Move would cut commuters off from walkways, elevators Pentagon officials have announced plans to heighten security measures near the Pentagon Metro Station, a move that would disrupt bus and rail commuter traffic and cause safety hazards for disabled passengers.
The new security measures would restrict access for the roughly 30,000 daily travelers moving between buses and the Metrorail station, according to the Northern Virginia Transportation Commission, a group of elected and appointed officials who oversee local transportation services.
"This might be ideal for the Pentagon and Pentagon security, but we have to look out for the safety and concerns of our passengers," said Metro board and NVTC member Jeff McKay. "There's got to be a better way to do this."
The proposed changes come four months after a gunman approached the Pentagon alongside Metro commuters and opened fire on Pentagon security officers, wounding two.
Pentagon officials plan to move existing security checkpoints farther away from the Pentagon and closer to bus bays. The move would prevent travelers from using two covered walkways and would block commuter access to elevators, according to the commission.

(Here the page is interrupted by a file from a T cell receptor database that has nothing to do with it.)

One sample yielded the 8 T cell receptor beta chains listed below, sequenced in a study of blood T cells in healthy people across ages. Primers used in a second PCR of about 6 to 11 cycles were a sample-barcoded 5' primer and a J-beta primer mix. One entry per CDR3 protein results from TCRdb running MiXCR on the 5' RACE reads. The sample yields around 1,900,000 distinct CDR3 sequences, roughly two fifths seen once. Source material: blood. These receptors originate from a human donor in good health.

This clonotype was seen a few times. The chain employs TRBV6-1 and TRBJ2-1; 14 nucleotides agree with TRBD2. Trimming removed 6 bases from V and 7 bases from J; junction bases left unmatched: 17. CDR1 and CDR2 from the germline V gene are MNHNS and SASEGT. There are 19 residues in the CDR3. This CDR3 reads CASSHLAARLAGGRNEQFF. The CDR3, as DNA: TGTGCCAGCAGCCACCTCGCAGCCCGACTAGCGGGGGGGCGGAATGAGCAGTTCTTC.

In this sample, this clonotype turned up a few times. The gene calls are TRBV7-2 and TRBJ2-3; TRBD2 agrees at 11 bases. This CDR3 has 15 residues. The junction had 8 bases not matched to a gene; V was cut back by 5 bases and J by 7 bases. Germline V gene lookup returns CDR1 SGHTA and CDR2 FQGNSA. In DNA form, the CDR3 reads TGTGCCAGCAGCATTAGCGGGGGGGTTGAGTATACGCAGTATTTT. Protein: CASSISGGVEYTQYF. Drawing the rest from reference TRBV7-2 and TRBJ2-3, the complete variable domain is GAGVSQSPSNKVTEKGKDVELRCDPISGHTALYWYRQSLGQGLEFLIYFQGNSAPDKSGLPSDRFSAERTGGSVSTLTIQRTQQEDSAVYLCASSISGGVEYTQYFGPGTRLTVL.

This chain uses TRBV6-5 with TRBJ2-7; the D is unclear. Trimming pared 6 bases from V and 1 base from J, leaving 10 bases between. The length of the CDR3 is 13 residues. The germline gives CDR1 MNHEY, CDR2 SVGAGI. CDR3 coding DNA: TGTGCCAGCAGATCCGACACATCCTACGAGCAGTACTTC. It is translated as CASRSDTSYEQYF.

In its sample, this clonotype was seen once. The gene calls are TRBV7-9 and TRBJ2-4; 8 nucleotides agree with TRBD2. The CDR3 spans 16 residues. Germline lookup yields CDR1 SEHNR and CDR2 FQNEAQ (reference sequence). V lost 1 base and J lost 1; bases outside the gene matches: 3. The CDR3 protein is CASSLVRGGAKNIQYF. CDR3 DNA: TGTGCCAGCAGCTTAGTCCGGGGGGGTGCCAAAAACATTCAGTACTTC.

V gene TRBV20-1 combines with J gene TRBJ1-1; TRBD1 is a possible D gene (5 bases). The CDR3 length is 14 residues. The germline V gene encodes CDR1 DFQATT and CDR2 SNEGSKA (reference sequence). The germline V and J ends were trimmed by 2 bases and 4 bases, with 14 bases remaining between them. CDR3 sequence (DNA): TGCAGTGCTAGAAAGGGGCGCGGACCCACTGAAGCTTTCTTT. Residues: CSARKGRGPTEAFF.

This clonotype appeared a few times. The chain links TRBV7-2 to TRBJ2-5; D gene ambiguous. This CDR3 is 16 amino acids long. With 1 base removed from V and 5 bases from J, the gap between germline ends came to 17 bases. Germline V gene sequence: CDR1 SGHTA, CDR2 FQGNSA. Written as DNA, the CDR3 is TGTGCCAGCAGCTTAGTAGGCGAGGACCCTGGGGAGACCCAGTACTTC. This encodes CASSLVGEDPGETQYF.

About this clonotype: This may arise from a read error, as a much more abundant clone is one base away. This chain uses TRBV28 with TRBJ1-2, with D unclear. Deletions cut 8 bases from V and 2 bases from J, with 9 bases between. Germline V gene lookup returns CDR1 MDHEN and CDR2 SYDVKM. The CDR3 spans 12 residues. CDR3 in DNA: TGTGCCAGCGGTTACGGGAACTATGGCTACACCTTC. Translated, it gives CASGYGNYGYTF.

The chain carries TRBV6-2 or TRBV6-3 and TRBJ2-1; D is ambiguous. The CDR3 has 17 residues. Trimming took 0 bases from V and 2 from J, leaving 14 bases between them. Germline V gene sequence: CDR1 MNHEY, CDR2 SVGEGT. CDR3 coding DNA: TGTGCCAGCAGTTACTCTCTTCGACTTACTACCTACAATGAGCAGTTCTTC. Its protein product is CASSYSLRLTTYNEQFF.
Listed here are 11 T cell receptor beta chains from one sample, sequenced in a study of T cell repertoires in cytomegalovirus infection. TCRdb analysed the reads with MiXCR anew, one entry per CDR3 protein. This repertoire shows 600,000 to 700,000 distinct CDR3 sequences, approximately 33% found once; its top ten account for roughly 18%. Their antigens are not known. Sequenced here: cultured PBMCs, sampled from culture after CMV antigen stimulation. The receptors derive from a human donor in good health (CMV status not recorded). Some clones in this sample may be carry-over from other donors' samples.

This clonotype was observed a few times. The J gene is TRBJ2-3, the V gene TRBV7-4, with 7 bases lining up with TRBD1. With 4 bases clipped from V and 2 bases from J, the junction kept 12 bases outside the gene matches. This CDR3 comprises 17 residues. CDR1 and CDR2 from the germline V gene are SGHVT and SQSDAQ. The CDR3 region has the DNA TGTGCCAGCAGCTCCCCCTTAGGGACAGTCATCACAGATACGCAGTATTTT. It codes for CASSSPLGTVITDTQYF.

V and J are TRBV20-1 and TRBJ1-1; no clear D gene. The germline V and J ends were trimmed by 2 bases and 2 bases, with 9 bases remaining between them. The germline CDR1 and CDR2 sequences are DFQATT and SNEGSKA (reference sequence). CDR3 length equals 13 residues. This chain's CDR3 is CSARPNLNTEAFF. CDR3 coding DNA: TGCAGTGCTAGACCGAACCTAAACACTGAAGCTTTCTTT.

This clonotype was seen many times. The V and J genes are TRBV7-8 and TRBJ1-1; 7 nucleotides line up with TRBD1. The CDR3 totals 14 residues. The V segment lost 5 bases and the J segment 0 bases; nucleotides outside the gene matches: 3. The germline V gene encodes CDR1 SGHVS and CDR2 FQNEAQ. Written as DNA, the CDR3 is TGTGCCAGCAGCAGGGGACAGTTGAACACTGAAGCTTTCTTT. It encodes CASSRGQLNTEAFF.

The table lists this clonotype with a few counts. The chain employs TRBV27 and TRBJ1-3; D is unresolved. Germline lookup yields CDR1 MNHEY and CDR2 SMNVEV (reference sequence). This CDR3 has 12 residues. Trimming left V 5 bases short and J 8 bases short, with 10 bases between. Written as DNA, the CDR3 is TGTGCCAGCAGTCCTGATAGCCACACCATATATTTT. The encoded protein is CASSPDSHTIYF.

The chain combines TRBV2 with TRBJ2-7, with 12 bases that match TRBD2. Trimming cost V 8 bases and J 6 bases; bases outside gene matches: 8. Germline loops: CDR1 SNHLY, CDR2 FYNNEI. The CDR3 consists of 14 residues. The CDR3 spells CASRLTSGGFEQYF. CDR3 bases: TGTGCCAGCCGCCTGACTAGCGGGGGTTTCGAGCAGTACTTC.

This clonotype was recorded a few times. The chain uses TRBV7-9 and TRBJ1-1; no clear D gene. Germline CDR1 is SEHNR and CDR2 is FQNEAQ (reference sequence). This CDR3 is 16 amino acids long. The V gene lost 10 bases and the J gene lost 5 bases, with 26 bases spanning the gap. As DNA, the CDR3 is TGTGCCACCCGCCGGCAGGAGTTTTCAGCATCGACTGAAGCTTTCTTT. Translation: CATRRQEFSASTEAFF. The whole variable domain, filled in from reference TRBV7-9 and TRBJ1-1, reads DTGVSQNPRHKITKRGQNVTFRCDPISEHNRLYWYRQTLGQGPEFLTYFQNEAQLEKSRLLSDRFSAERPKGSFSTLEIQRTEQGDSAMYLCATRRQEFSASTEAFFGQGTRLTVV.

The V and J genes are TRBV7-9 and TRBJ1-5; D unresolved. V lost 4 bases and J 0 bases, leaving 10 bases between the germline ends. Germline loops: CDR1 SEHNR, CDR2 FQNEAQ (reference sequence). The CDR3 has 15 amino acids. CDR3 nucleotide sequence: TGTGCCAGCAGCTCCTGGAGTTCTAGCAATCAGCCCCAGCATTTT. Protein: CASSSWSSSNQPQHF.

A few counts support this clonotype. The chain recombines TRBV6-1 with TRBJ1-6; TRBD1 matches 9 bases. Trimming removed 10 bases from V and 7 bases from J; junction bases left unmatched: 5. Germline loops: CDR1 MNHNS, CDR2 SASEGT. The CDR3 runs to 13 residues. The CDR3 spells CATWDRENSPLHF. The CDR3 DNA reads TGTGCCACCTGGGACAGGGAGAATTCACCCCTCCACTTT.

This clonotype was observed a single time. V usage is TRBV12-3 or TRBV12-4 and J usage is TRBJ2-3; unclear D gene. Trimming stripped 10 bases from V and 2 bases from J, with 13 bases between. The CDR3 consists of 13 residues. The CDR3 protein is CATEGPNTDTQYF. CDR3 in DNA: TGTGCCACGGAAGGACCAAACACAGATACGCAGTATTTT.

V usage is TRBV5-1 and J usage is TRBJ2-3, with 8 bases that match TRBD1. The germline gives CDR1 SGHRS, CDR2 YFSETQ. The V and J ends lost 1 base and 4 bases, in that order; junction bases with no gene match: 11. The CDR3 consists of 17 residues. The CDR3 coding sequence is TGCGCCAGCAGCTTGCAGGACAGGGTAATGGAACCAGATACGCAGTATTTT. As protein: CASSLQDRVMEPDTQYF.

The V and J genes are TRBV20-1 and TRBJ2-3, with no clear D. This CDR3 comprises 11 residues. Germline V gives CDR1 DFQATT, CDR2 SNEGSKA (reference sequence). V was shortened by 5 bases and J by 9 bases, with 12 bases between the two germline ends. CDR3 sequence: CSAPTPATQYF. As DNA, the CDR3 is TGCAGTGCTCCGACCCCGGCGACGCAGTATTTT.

"Those elevators are critical to passengers with disabilities," said Catherine Hudgins, the transportation commission's chairwoman and a member of Metro's board of directors.
Hudgins said she and other transportation officials recently learned of the Pentagon's plans. She said she intends to send a letter to Pentagon officials, urging them to reconsider moving the security stations.
The newly configured security checkpoints would "inconvenience many of the [Pentagon station's] 30,000 daily transit customers," many of whom are Pentagon employees, Hudgins wrote in a draft letter dated July 1.
Hudgins said Pentagon officials had tried before to reconfigure their security checkpoints, and at least once congressional intervention had been necessary to ensure transit passengers access to the covered walkways.
She said Pentagon officials could have the new security checkpoints in place as early as next month.
She said the Pentagon didn't need approval to implement the changes, but in the past agreed to work with Metro when problems arose.